The future of urban centres: An agenda for post-pandemic inclusive city renewal

This report published in May 2021 presents findings from research into the future of urban centres, with a focus on the UK’s key and core cities. It analyses the vital economic role they play, including their relationship with towns; the impact the pandemic has had on cities; and trends that could help cities to ensure local places prosper post-pandemic. A place-based inclusive renewal framework is proposed, and case study examples are provided throughout.

Date added 25 November 2021
Last updated 25 November 2021

This report presents findings from research into the future of urban centres, with a focus on the UK’s key and core cities. The report begins by demonstrating the vital economic role cities play, representing 32% of the UK’s population, 30% of jobs, 25% of businesses, and 27% of economic output (p. 10). The authors outline that, if productivity in key and core cities matched the national average, the national economy would be £89.4bn larger; whilst, if deprivation levels in these cities matched the UK average, 3.3million fewer people would be living in deprived neighbourhoods (p. 12). These cities are also crucial for surrounding towns by creating focal points for employment, business and civic life.

Next, the report assesses the impact of the Covid-19 pandemic on cities. The authors outline how the crisis has presented a range of challenges to urban centres, such as health issues within the population (e.g. high Covid-19 cases), rising unemployment levels, declining high street footfall particularly in larger cities (smaller centres typically saw smaller reductions in retail activity), and the impacts of homeworking and related mobility patterns, which has led to what is termed a ‘Zoomshock’, with city centre service businesses serving the office worker market struggling as a result. As the authors suggest, the pandemic has further exacerbated pre-existing inequalities, with deprivation a particular issue within key and core cities, which has been further correlated with Covid-19 case numbers.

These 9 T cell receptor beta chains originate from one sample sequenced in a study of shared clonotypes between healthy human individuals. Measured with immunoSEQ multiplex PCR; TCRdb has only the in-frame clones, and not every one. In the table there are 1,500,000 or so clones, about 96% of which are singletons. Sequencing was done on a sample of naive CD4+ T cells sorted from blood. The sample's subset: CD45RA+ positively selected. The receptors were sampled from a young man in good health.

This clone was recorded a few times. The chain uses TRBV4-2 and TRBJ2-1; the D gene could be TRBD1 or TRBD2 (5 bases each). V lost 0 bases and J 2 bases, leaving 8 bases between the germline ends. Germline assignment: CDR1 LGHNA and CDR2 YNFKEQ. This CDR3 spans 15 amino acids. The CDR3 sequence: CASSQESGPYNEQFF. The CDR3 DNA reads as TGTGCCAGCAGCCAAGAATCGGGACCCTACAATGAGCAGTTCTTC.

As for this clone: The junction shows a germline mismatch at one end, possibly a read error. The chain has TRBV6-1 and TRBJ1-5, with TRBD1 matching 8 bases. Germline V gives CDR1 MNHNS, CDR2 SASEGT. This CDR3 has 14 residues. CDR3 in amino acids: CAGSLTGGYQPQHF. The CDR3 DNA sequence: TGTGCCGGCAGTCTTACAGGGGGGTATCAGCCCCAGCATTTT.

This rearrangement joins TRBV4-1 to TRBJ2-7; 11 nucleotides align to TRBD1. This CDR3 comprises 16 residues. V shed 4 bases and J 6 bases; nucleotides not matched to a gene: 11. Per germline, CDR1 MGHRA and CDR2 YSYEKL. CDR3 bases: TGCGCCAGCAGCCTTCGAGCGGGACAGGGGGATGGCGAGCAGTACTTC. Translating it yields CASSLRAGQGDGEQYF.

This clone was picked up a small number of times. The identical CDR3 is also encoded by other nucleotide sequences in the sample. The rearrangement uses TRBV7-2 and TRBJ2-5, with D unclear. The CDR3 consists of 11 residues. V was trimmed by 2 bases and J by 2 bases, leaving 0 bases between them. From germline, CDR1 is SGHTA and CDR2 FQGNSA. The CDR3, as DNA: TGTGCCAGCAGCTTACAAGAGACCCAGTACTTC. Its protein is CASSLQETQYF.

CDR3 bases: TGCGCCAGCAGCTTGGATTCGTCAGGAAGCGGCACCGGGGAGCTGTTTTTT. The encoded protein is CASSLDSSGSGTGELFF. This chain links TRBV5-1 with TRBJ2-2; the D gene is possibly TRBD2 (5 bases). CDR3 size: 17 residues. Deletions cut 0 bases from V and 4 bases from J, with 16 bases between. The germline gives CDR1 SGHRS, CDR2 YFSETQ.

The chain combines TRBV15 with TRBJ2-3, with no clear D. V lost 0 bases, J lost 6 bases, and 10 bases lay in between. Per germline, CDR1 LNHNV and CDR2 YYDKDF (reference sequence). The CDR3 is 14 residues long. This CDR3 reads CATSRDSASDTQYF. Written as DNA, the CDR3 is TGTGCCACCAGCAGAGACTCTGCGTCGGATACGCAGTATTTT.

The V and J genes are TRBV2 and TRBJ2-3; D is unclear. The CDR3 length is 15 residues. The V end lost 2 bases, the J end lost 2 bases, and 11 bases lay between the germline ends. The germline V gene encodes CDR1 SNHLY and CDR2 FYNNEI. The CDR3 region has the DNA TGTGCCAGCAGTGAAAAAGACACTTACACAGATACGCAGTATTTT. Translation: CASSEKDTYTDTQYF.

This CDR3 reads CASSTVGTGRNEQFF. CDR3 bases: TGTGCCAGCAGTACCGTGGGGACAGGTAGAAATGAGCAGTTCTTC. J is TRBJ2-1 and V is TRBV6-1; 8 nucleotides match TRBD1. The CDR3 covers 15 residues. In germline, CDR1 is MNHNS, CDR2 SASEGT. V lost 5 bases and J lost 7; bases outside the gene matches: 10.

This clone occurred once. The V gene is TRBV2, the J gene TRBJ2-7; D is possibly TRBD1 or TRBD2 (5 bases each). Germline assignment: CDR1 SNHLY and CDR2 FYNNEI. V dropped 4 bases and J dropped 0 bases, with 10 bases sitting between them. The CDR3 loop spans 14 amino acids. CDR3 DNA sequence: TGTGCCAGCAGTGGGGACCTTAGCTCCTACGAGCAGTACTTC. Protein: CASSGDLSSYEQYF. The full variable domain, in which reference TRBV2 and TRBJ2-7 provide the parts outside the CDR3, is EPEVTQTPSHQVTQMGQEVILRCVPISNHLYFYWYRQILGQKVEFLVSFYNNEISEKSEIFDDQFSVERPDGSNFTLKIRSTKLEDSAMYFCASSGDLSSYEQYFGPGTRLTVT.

However, the report demonstrates how the pandemic has also opened up opportunities to improve our urban centres, with cities potentially becoming focal points of innovation and economic complexity, further adapting their high streets to new demands and purposes, and leading the path towards helping the UK transition towards net zero by becoming more walkable and energy efficient. The authors outline two crucial questions cities now face: Where will future prosperity come from? And, how should cites grow in a way which tackles the inequalities highlighted and exacerbated by Covid-19? To address these questions, and the three key issues of ‘net-zero’, ‘peak retail’, and ‘peak office’, the report concludes by providing a ‘framework for inclusive renewal’, places can adapt and adopt in their visions and strategies.